Ian Huntley's attempted suicide was blamed by the Home Office yesterday on a catalogue of "serious systems failures" at the high-security jail where he is being held.
The official report into his overdose criticised staffing systems and the handling of prescription drugs at Woodhill prison in Buckinghamshire.
It also accused the jail of being more concerned with protecting Mr Huntley - who is accused of murdering Jessica Chapman and Holly Wells, two Cambridgeshire schoolgirls - from other inmates than from self-harm. Paul Goggins, a Home Office minister, said the incident on 9 June had exposed a "completely unacceptable situation" at the prison. Mr Huntley was the subject of a 15-minute suicide watch at Woodhill when he was found suffering a fit on the floor of his cell. He is thought to have swallowed as many as 29 anti-depressant tablets, which he had hoarded in teabags. He was taken to Milton Keynes General Hospital's intensive care unit and was returned to jail the following day.
In a written statement to MPs summarising the Prison Service report, Mr Goggins said there had been "deficiencies in searching practices" at the prison. Managers "did not fully recognise the full risks" of deploying officers to supervise Mr Huntley for "long shifts without relief", he added. Day-to-day management of the prisoner had fallen to one senior manager who also had other duties, which "was not appropriate".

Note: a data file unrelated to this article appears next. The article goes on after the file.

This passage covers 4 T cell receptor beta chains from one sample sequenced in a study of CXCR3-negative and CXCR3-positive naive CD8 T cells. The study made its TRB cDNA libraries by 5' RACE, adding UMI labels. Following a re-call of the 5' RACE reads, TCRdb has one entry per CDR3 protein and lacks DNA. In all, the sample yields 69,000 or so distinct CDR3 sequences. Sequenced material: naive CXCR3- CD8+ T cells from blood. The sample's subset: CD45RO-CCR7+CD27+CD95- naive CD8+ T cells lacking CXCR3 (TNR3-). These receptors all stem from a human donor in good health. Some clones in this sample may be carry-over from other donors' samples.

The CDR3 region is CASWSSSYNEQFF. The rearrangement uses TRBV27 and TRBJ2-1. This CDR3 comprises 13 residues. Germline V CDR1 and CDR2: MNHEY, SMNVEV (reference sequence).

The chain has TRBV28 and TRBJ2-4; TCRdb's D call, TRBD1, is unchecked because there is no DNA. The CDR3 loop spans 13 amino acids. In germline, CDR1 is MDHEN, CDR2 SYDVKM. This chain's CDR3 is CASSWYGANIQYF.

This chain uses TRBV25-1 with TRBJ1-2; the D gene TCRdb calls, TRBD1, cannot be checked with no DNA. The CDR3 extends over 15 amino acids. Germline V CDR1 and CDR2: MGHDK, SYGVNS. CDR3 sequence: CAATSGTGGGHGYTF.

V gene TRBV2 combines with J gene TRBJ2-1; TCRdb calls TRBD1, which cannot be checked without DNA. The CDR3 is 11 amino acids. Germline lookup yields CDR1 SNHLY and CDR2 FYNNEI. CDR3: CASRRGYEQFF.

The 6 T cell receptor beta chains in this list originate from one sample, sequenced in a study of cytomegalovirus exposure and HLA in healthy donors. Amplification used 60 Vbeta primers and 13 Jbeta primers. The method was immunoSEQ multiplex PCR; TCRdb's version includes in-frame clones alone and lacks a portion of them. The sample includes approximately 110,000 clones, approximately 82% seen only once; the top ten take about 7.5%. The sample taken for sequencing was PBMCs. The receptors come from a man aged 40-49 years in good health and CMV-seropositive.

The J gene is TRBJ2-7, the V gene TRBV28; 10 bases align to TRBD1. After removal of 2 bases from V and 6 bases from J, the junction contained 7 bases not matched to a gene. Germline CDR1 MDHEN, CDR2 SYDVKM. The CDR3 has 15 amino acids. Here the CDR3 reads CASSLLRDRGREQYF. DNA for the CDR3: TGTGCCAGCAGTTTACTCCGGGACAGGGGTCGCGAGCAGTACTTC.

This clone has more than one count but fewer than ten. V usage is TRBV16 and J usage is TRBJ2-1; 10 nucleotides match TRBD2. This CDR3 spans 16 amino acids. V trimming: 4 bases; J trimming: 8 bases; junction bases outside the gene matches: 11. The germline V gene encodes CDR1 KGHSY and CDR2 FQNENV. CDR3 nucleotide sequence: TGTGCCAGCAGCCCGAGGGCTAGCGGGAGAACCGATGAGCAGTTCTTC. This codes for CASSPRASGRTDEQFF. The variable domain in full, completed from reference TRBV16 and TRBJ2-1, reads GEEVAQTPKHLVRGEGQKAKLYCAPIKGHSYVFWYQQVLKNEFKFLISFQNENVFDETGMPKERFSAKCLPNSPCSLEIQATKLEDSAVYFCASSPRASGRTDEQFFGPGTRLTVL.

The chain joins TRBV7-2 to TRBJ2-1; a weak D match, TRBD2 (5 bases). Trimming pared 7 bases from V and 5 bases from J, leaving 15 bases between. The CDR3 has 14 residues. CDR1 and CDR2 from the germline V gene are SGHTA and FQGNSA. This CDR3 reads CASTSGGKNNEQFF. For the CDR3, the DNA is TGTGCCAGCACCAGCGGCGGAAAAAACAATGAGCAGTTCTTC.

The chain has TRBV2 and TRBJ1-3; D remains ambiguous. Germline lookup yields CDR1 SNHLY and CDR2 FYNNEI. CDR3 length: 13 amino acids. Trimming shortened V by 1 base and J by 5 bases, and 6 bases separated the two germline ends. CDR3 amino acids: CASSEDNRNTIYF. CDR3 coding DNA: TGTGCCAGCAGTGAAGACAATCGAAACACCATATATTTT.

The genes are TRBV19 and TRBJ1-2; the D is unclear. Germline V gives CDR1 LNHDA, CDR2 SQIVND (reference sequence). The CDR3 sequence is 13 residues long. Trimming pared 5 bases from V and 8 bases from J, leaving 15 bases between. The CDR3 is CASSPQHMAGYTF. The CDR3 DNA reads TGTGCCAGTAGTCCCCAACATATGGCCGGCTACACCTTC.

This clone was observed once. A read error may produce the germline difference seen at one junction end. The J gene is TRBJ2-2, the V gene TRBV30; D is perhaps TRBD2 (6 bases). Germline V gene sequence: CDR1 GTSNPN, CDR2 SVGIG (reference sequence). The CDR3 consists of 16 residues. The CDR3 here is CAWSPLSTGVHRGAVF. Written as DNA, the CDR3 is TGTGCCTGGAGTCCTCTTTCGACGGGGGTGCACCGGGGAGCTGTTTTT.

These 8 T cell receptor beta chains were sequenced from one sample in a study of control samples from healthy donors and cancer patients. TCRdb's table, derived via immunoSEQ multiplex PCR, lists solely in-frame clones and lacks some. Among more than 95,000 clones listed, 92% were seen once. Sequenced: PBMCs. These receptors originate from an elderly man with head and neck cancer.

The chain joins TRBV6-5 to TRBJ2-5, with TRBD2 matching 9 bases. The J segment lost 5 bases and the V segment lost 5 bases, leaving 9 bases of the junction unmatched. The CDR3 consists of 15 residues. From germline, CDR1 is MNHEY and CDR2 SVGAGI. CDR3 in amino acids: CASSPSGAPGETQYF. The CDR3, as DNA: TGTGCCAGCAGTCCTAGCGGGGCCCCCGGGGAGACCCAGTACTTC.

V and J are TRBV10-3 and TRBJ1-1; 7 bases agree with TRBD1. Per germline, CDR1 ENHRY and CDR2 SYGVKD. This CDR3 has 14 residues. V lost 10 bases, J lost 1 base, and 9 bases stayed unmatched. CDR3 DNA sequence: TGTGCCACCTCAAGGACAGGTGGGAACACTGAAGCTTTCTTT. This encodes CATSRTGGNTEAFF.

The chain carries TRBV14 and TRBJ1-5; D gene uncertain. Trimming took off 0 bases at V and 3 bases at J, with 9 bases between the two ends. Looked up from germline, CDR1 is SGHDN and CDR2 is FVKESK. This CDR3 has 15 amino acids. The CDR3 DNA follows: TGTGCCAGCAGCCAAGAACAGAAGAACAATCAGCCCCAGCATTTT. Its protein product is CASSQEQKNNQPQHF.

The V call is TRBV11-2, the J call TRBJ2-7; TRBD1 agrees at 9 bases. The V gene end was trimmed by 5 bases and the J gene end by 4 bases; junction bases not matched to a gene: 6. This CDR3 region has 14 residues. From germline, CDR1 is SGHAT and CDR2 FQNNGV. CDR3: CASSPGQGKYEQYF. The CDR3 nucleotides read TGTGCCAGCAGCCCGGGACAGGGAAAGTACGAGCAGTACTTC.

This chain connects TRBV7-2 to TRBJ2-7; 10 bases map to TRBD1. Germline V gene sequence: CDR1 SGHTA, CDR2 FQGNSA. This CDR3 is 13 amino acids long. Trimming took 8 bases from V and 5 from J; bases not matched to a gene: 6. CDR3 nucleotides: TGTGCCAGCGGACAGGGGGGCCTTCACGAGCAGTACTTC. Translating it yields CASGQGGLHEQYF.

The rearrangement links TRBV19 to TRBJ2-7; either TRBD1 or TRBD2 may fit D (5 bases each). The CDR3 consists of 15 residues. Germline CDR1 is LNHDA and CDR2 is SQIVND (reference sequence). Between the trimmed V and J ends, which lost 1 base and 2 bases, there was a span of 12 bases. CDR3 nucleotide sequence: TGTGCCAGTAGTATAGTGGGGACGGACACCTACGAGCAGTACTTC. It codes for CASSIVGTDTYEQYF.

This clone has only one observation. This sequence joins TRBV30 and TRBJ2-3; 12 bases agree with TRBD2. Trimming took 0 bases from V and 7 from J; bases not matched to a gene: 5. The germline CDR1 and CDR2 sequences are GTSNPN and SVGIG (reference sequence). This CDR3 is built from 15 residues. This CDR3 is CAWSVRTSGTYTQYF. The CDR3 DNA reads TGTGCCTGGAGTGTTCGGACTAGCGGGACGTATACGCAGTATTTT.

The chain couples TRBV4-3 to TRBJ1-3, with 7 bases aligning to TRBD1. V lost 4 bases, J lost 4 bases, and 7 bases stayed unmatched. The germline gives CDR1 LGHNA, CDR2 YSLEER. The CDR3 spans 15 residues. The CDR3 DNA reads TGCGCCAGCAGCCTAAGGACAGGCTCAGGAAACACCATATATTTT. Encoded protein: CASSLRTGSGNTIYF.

The report's recommendations included a review of the jail's cell search strategy and of security. It said probationary officers should not supervise the inmate, with responsibility for their care given to one officer, and called for an overhaul of medical and drug prescribing systems.
Mr Goggins told MPs: "The systems for managing Ian Huntley concentrated more on protecting him from other prisoners than on the risk of self-harm. The Prison Service should have given equal importance to both risks." He said the recommendations had been implemented on Monday and their effectiveness would be reviewed each week.
Mr Goggins added: "I have made it clear to the director general [of the Prison Service] that the conclusions of the report describe a completely unacceptable situation, that the lessons to be learnt must be applied immediately and that the highest standards of supervision must be sustained."
James Paice, a Conservative home affairs spokesman, said: "This proves what we have long suspected, that security in our prisons system is a complete shambles."
Mark Leech, editor of the Prisons Handbook, called for the resignation of Peter Atherton, the Prison Service's head of high-security prisons in England and Wales over the "disastrous blunders".
A Prison Service spokesman said that to look for a scapegoat would be wrong. He said: "The report and the minister's statement make it clear that the failings were corporate failings. "The investigation is not a witch-hunt. It was intended to quickly identify and rectify failings surrounding the care of the prisoner. It has done this."Reuse content